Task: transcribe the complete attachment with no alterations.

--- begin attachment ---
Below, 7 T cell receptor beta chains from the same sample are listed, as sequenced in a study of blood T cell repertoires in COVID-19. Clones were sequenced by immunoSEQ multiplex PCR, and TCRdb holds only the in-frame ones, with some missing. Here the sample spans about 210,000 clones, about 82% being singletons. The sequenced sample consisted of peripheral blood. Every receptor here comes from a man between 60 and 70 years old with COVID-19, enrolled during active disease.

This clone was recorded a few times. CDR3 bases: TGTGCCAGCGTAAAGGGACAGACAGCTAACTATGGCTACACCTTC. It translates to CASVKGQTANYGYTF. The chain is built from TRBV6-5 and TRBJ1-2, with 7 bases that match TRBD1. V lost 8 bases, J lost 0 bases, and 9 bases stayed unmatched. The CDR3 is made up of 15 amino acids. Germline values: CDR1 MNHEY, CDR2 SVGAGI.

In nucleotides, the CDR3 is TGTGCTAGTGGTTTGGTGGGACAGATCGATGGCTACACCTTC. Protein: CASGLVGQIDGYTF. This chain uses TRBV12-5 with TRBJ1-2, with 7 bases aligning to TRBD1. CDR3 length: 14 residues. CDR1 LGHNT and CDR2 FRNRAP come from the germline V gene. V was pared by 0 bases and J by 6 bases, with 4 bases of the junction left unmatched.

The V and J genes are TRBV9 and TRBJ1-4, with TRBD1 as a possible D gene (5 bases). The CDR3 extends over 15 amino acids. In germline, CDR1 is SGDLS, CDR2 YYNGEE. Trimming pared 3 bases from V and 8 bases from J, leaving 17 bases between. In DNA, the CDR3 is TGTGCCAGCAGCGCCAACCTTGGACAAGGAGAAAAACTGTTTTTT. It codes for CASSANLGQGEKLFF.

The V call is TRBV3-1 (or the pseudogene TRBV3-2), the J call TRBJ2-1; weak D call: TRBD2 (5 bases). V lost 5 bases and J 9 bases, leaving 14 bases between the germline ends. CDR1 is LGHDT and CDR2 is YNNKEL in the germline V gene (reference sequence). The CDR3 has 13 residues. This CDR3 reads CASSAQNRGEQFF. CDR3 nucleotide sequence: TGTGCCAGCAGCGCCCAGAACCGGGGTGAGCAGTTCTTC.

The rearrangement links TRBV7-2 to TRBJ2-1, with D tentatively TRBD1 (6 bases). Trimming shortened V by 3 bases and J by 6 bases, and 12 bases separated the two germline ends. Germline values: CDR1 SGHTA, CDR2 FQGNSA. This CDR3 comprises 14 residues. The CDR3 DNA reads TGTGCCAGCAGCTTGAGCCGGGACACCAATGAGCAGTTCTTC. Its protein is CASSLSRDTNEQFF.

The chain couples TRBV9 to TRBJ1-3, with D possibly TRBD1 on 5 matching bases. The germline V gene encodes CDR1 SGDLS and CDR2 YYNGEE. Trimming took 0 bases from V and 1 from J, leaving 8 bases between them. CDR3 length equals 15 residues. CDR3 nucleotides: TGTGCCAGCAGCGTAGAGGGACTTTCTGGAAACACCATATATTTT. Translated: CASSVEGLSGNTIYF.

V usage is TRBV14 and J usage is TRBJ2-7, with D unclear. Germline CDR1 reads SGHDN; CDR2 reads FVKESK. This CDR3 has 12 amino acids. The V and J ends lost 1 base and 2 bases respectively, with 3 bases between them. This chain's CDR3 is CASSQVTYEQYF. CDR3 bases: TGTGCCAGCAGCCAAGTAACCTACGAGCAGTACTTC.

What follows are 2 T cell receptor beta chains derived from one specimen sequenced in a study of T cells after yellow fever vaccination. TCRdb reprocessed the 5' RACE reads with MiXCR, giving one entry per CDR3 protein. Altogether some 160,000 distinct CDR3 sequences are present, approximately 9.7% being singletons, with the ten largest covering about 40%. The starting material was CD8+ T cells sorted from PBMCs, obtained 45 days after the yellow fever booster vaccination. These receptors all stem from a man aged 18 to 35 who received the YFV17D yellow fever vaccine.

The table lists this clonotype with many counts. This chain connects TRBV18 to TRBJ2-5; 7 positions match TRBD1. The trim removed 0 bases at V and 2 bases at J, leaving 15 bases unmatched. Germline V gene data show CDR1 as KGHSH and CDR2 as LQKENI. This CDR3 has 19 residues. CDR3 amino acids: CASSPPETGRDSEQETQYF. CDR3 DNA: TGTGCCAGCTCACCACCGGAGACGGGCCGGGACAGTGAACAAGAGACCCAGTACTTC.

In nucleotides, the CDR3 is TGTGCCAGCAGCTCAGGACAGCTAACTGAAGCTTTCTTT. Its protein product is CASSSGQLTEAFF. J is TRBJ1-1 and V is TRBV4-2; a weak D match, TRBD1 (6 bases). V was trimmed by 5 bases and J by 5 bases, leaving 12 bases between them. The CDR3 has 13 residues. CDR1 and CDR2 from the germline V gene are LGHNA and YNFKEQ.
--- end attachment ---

Below, 7 T cell receptor beta chains from the same sample are listed, as sequenced in a study of blood T cell repertoires in COVID-19. Clones were sequenced by immunoSEQ multiplex PCR, and TCRdb holds only the in-frame ones, with some missing. Here the sample spans about 210,000 clones, about 82% being singletons. The sequenced sample consisted of peripheral blood. Every receptor here comes from a man between 60 and 70 years old with COVID-19, enrolled during active disease.

This clone was recorded a few times. CDR3 bases: TGTGCCAGCGTAAAGGGACAGACAGCTAACTATGGCTACACCTTC. It translates to CASVKGQTANYGYTF. The chain is built from TRBV6-5 and TRBJ1-2, with 7 bases that match TRBD1. V lost 8 bases, J lost 0 bases, and 9 bases stayed unmatched. The CDR3 is made up of 15 amino acids. Germline values: CDR1 MNHEY, CDR2 SVGAGI.

In nucleotides, the CDR3 is TGTGCTAGTGGTTTGGTGGGACAGATCGATGGCTACACCTTC. Protein: CASGLVGQIDGYTF. This chain uses TRBV12-5 with TRBJ1-2, with 7 bases aligning to TRBD1. CDR3 length: 14 residues. CDR1 LGHNT and CDR2 FRNRAP come from the germline V gene. V was pared by 0 bases and J by 6 bases, with 4 bases of the junction left unmatched.

The V and J genes are TRBV9 and TRBJ1-4, with TRBD1 as a possible D gene (5 bases). The CDR3 extends over 15 amino acids. In germline, CDR1 is SGDLS, CDR2 YYNGEE. Trimming pared 3 bases from V and 8 bases from J, leaving 17 bases between. In DNA, the CDR3 is TGTGCCAGCAGCGCCAACCTTGGACAAGGAGAAAAACTGTTTTTT. It codes for CASSANLGQGEKLFF.

The V call is TRBV3-1 (or the pseudogene TRBV3-2), the J call TRBJ2-1; weak D call: TRBD2 (5 bases). V lost 5 bases and J 9 bases, leaving 14 bases between the germline ends. CDR1 is LGHDT and CDR2 is YNNKEL in the germline V gene (reference sequence). The CDR3 has 13 residues. This CDR3 reads CASSAQNRGEQFF. CDR3 nucleotide sequence: TGTGCCAGCAGCGCCCAGAACCGGGGTGAGCAGTTCTTC.

The rearrangement links TRBV7-2 to TRBJ2-1, with D tentatively TRBD1 (6 bases). Trimming shortened V by 3 bases and J by 6 bases, and 12 bases separated the two germline ends. Germline values: CDR1 SGHTA, CDR2 FQGNSA. This CDR3 comprises 14 residues. The CDR3 DNA reads TGTGCCAGCAGCTTGAGCCGGGACACCAATGAGCAGTTCTTC. Its protein is CASSLSRDTNEQFF.

The chain couples TRBV9 to TRBJ1-3, with D possibly TRBD1 on 5 matching bases. The germline V gene encodes CDR1 SGDLS and CDR2 YYNGEE. Trimming took 0 bases from V and 1 from J, leaving 8 bases between them. CDR3 length equals 15 residues. CDR3 nucleotides: TGTGCCAGCAGCGTAGAGGGACTTTCTGGAAACACCATATATTTT. Translated: CASSVEGLSGNTIYF.

V usage is TRBV14 and J usage is TRBJ2-7, with D unclear. Germline CDR1 reads SGHDN; CDR2 reads FVKESK. This CDR3 has 12 amino acids. The V and J ends lost 1 base and 2 bases respectively, with 3 bases between them. This chain's CDR3 is CASSQVTYEQYF. CDR3 bases: TGTGCCAGCAGCCAAGTAACCTACGAGCAGTACTTC.

What follows are 2 T cell receptor beta chains derived from one specimen sequenced in a study of T cells after yellow fever vaccination. TCRdb reprocessed the 5' RACE reads with MiXCR, giving one entry per CDR3 protein. Altogether some 160,000 distinct CDR3 sequences are present, approximately 9.7% being singletons, with the ten largest covering about 40%. The starting material was CD8+ T cells sorted from PBMCs, obtained 45 days after the yellow fever booster vaccination. These receptors all stem from a man aged 18 to 35 who received the YFV17D yellow fever vaccine.

The table lists this clonotype with many counts. This chain connects TRBV18 to TRBJ2-5; 7 positions match TRBD1. The trim removed 0 bases at V and 2 bases at J, leaving 15 bases unmatched. Germline V gene data show CDR1 as KGHSH and CDR2 as LQKENI. This CDR3 has 19 residues. CDR3 amino acids: CASSPPETGRDSEQETQYF. CDR3 DNA: TGTGCCAGCTCACCACCGGAGACGGGCCGGGACAGTGAACAAGAGACCCAGTACTTC.

In nucleotides, the CDR3 is TGTGCCAGCAGCTCAGGACAGCTAACTGAAGCTTTCTTT. Its protein product is CASSSGQLTEAFF. J is TRBJ1-1 and V is TRBV4-2; a weak D match, TRBD1 (6 bases). V was trimmed by 5 bases and J by 5 bases, leaving 12 bases between them. The CDR3 has 13 residues. CDR1 and CDR2 from the germline V gene are LGHNA and YNFKEQ.